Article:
ACTC CORE PROGRAM SUMMARIES: AN INTRODUCTION
by Gail Hemmeter, Conference Co-coordinator
The programs described on this website represent the diversity of the core courses and curricula historically or currently offered by the schools which make up the Association of Core Texts and Courses.
— Many of our programs focus on the Western intellectual tradition and the textual foundations of its institutions and cultural assumptions; many also examine multicultural texts and traditions.
— Many of our programs fall under the “humanities” rubric; some incorporate the aims of the social and natural sciences; and some even require field work and laboratory investigation.
— Some programs take the “Great Books” approach; others focus on historical moments; still others on themes of concern to individuals and community. See https://www.coretexts.org/college-great-books-programs/ for a listing of current and historical great books programs.
— Many programs are interdisciplinary in nature; others offer a menu of courses taught within the disciplines.
— Many define “text” as that which is comprised of words; others expand the definition to encompass visual andmusical art.
— Many strive to locate their texts in a historical and cultural context; others provide students a minimum of background, asking them to focus on the internal questions and logic of the texts.
— Several programs feature instructors teaching from common syllabi; some encourage faculty to put their individualstamp on the curriculum by adding texts of their choice to the common reading list or by developing specialinterest courses.
— Some feature team teaching; in others, faculty teach individually but participate in group seminars or training sessions.
— Some programs are conceived especially for honors students; others are required of every student.
— Some programs target freshman populations; others offer courses at all levels.
— Some programs fulfill the purpose of general education; others offer majors; and a few even graduate degrees.
Despite their many variations and permutations, the core programs of ACTC schools demonstrate the common goal of promoting critical reading, writing, thinking and discussion skills. A further underlying principle articulates itself in the aim of guiding students to locate themselves within larger cultural traditions; and to enter conversation with substantive texts and with those who think seriously about them.
ACTC CONFERENCE CORE PROGRAM SUMMARIES
by J. Scott Lee, Executive Director of ACTC and Conference Coordinator
Contained on this website are descriptions of Core Text/Core Course programs offered by participating institutions of the annual conference of the Association for Core Texts and Courses in the late 1990’s. Many of these descriptions are of historical, rather than current interest. Ultimately, ACTC seeks to provide a “Webliography of the Liberal Arts” which will document past and current core text programs. These program descriptions reflect a first step in that direction.
Most of the programs share several common features: They seek to provide to all or a significant portion
of their respective students an integrated basis for the higher education which each institution offers.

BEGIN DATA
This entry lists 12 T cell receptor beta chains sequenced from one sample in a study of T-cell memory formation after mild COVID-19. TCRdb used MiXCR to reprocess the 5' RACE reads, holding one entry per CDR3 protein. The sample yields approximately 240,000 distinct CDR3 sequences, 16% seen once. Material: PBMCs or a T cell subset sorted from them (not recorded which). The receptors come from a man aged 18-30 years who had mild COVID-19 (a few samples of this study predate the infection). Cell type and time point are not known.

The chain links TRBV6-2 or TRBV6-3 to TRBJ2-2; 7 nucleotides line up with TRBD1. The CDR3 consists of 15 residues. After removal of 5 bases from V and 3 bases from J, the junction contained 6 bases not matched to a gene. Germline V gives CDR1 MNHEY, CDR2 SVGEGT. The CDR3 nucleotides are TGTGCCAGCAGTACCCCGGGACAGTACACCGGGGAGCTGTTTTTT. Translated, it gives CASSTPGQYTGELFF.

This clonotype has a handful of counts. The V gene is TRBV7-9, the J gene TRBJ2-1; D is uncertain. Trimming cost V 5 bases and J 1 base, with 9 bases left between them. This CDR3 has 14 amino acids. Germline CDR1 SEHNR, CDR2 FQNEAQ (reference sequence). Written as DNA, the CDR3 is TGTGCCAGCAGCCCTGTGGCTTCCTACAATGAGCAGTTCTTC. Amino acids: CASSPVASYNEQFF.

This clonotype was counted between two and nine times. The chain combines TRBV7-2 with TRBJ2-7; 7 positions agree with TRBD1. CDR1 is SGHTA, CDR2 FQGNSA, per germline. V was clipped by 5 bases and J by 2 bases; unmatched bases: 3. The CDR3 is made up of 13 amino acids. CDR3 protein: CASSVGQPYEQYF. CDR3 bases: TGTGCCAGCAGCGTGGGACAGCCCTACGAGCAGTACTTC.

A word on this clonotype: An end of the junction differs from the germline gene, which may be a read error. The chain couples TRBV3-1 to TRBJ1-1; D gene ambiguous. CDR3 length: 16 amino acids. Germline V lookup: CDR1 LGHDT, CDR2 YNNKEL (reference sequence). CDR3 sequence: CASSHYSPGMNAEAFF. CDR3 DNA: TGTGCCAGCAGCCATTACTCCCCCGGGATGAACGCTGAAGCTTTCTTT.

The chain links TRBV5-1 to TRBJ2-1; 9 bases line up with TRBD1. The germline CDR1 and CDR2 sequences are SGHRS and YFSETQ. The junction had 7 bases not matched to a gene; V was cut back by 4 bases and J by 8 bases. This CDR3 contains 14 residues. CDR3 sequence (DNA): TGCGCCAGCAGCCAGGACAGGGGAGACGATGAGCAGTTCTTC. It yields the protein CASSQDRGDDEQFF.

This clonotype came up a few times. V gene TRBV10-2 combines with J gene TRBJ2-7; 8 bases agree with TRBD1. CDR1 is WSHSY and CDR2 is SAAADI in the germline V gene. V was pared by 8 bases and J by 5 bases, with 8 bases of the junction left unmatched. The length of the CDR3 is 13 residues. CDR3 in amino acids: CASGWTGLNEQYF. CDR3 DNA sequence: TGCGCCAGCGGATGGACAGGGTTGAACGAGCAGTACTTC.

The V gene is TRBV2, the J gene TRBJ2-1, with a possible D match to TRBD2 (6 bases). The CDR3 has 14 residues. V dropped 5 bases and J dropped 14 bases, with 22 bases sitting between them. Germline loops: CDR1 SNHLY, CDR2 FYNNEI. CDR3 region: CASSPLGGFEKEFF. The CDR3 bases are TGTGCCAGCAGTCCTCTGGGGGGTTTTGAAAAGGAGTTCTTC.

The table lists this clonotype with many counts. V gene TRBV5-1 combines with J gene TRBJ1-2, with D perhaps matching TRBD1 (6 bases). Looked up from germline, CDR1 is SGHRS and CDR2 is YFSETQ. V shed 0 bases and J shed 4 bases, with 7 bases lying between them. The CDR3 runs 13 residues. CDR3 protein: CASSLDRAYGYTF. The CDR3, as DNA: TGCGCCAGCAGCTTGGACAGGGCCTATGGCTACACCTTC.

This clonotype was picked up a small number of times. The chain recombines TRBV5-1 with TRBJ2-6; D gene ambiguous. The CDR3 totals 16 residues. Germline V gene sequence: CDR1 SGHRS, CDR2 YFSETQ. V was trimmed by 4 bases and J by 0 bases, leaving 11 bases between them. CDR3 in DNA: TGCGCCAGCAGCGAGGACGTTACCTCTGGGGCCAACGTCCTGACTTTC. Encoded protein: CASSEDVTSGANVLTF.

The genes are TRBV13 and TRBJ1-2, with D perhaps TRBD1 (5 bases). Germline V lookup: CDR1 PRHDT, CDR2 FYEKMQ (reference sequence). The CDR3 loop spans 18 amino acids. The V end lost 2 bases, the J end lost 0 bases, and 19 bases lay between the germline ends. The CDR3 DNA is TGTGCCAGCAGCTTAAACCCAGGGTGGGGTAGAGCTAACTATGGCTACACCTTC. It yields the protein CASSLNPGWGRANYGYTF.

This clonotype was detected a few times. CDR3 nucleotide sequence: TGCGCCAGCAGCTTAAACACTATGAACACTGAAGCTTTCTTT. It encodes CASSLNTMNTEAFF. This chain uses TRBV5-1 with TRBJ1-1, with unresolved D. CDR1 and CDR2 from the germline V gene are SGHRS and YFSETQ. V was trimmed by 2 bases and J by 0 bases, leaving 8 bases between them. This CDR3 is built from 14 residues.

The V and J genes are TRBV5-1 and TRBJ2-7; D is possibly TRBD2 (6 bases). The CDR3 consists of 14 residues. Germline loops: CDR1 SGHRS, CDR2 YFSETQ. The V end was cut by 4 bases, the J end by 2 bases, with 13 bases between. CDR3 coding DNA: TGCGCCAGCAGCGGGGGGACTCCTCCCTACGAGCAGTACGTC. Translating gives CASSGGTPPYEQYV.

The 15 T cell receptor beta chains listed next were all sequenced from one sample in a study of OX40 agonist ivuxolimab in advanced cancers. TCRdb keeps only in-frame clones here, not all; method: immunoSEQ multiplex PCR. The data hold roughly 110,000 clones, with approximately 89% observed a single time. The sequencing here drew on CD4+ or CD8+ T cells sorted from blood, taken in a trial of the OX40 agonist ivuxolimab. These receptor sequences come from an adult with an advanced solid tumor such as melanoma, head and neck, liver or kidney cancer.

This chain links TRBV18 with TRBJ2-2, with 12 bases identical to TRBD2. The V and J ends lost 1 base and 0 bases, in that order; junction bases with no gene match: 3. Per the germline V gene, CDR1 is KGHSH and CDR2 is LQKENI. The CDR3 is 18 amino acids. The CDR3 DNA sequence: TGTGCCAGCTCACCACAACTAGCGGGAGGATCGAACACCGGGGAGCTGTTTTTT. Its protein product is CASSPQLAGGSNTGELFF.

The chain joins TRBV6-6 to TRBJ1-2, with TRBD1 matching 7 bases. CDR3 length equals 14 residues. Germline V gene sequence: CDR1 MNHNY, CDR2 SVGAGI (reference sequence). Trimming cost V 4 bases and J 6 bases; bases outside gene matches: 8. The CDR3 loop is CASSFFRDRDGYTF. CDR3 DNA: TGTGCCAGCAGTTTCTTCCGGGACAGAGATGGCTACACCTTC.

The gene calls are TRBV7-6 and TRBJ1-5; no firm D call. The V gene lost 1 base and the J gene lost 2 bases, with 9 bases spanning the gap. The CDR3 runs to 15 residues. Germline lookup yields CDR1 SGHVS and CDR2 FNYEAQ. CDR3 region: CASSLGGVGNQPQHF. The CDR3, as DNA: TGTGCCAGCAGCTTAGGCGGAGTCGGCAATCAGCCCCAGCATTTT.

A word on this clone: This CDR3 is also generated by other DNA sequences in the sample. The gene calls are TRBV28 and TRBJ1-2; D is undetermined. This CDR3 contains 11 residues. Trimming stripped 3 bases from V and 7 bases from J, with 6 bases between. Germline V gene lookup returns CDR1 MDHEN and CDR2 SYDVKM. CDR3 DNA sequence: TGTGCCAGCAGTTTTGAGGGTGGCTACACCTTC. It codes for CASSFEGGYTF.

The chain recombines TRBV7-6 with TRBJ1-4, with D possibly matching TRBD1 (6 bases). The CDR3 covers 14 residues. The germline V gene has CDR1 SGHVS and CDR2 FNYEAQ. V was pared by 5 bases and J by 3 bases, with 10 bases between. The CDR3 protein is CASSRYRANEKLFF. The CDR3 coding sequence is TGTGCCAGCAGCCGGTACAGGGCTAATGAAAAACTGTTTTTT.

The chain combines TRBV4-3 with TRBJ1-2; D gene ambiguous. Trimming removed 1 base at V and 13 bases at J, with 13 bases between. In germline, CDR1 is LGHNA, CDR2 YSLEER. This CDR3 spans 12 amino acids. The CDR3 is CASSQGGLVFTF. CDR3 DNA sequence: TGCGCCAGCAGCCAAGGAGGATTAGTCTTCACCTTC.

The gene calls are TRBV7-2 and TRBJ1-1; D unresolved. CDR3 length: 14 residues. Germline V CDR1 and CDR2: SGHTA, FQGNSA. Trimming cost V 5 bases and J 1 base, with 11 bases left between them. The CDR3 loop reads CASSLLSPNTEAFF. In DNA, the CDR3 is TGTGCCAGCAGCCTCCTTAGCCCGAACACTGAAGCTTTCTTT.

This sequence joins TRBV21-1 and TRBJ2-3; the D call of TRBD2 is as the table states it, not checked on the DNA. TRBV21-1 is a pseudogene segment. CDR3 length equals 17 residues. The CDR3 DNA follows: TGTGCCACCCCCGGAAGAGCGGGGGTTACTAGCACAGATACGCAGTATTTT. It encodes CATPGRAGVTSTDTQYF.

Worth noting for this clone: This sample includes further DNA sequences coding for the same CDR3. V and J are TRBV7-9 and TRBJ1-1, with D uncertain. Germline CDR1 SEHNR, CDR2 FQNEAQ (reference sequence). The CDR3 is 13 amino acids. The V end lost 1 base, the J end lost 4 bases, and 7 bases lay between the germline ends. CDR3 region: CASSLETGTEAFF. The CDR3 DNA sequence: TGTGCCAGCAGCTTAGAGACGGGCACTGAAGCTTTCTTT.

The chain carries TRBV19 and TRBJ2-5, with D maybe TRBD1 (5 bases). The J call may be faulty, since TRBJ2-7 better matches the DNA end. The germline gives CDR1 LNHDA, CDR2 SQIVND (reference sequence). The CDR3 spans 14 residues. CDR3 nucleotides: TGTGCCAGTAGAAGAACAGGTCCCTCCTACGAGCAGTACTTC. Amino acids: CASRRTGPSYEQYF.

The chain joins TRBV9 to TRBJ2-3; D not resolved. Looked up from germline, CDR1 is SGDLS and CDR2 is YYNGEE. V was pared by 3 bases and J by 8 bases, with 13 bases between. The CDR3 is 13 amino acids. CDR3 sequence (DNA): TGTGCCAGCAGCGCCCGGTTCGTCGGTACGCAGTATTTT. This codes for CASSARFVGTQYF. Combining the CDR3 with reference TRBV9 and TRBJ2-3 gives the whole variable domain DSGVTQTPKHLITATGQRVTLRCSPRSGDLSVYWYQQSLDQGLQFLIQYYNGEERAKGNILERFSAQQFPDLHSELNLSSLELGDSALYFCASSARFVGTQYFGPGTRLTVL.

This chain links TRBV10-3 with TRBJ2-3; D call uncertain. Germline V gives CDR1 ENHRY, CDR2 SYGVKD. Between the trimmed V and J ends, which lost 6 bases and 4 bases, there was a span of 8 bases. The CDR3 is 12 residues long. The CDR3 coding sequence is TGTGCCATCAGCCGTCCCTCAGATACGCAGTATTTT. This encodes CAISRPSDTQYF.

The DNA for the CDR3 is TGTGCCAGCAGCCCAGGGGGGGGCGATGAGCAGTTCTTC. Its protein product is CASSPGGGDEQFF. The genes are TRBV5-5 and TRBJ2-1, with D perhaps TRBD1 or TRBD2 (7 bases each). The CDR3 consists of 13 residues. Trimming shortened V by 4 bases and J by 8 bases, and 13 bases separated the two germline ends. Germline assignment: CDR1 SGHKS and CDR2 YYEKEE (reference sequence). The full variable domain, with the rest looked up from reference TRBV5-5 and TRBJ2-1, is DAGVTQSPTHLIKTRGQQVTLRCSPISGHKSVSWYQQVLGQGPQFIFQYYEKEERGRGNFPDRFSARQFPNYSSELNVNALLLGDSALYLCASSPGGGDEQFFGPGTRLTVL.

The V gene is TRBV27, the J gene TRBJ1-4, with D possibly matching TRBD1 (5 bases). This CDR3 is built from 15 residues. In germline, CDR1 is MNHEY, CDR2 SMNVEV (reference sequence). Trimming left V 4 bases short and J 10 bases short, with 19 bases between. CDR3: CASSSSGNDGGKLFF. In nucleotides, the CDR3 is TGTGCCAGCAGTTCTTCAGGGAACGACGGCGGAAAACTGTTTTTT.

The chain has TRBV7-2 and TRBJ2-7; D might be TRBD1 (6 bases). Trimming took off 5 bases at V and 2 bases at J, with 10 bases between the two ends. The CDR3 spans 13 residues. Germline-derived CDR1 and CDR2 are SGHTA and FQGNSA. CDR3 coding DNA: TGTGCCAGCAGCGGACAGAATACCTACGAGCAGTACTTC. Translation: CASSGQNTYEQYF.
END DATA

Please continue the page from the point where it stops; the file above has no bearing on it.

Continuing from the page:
The materials of integration involve two essentials:
a) a set of texts and their authors used in
b) a prescribed set of courses.
c)One method of integration almost invariably involved is interdisciplinary, whether within individual courses
or through sequences of courses.
The form the programs take are quite varied and may be Left to inspection. But recurrent concerns and variations should be remarked:
a) All are somehow concerned with the relations of Western knowledge, institutions or practices,
and products to students; many are concerned with the relation of non-Western cultures to the West.
b) Most programs are concerned with historical developments and many are explicit in
acknowledging the self-critical tradition of Western thought.
c) Many programs have adopted team teaching assignments, encouraged multi-departmental
cooperation, or devised either diverse course formats or lengths in an effort to accomplish
interdisciplinary and integrative aims.
We hope that this will be the seed for a permanent database on these programs. I want to thank everyone who sent us materials to use. We have tried to include as much of each program description as possible. If important points have been omitted, or if typographical errors appear, please inform us and we will make corrections.
- Adelphi University
- Assumption College
- Beaver College
- Boston University
- Brooklyn College
- Carleton University
- Carthage College
- Centenary College (NJ)
- Columbia University, NYC
- Community College of Philadelphia, Philadelphia, PA
- Concordia College
- Concordia University
- Davidson College
- Hampden-Sydney College
- Hobart William Smith Colleges
- Luther College
- Lynchburg College
- Malaspina University
- Mercer University
- Mount Allison University
- Nassau Community College, Garden City, NY
- North Carolina State University, Raleigh, NC
- Notre Dame University
- Philadelphia College of Pharmacy Science, Philadelphia, PA
- Providence College
- Rhode Island College
- Saint Anselm College
- St. Edward’s University
- Saint Mary’s College of California
- Saint John’s College, Annapolis, MD
- Saint Mary’s University of Minnesota
- Shimer College, Waukegan, IL
- Simon Fraser University
- Skidmore College, Saratoga Springs, NY
- Southeastern Louisiana University
- Temple University
- Thomas D’Arcy
- Trenton State College
- United States Naval Academy
- University of Kansas
- University of Montana
- University of North Carolina at Asheville
- University of Richmond, Richmond, VA
- University of the South
- Villanova University, Villanova, PA